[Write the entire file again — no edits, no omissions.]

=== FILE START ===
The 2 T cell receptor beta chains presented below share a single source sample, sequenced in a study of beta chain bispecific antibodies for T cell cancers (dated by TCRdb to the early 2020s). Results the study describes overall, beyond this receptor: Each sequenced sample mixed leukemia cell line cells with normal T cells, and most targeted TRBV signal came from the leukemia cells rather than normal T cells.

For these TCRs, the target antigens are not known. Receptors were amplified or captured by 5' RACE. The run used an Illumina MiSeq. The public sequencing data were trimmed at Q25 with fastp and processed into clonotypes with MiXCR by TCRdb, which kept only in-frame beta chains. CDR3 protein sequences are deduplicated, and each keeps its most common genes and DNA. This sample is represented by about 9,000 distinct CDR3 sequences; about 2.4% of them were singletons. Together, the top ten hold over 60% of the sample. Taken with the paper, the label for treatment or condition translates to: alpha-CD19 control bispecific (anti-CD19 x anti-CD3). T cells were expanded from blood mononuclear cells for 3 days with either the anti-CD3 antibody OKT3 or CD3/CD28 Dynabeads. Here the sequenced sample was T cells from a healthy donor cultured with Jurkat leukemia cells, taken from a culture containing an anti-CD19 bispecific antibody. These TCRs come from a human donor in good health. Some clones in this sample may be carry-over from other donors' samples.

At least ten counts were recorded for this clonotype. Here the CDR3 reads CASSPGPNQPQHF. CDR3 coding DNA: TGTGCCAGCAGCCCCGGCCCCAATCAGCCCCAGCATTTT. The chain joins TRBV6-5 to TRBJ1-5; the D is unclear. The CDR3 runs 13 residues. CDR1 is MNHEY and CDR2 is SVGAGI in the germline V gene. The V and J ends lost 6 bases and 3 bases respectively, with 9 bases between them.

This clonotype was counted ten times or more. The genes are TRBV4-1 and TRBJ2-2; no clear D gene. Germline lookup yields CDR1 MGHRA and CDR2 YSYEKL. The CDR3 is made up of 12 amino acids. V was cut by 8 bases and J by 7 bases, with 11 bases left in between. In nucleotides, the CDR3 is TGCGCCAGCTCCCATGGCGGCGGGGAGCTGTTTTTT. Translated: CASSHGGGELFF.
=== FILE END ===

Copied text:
The 2 T cell receptor beta chains presented below share a single source sample, sequenced in a study of beta chain bispecific antibodies for T cell cancers (dated by TCRdb to the early 2020s). Results the study describes overall, beyond this receptor: Each sequenced sample mixed leukemia cell line cells with normal T cells, and most targeted TRBV signal came from the leukemia cells rather than normal T cells.

For these TCRs, the target antigens are not known. Receptors were amplified or captured by 5' RACE. The run used an Illumina MiSeq. The public sequencing data were trimmed at Q25 with fastp and processed into clonotypes with MiXCR by TCRdb, which kept only in-frame beta chains. CDR3 protein sequences are deduplicated, and each keeps its most common genes and DNA. This sample is represented by about 9,000 distinct CDR3 sequences; about 2.4% of them were singletons. Together, the top ten hold over 60% of the sample. Taken with the paper, the label for treatment or condition translates to: alpha-CD19 control bispecific (anti-CD19 x anti-CD3). T cells were expanded from blood mononuclear cells for 3 days with either the anti-CD3 antibody OKT3 or CD3/CD28 Dynabeads. Here the sequenced sample was T cells from a healthy donor cultured with Jurkat leukemia cells, taken from a culture containing an anti-CD19 bispecific antibody. These TCRs come from a human donor in good health. Some clones in this sample may be carry-over from other donors' samples.

At least ten counts were recorded for this clonotype. Here the CDR3 reads CASSPGPNQPQHF. CDR3 coding DNA: TGTGCCAGCAGCCCCGGCCCCAATCAGCCCCAGCATTTT. The chain joins TRBV6-5 to TRBJ1-5; the D is unclear. The CDR3 runs 13 residues. CDR1 is MNHEY and CDR2 is SVGAGI in the germline V gene. The V and J ends lost 6 bases and 3 bases respectively, with 9 bases between them.

This clonotype was counted ten times or more. The genes are TRBV4-1 and TRBJ2-2; no clear D gene. Germline lookup yields CDR1 MGHRA and CDR2 YSYEKL. The CDR3 is made up of 12 amino acids. V was cut by 8 bases and J by 7 bases, with 11 bases left in between. In nucleotides, the CDR3 is TGCGCCAGCTCCCATGGCGGCGGGGAGCTGTTTTTT. Translated: CASSHGGGELFF.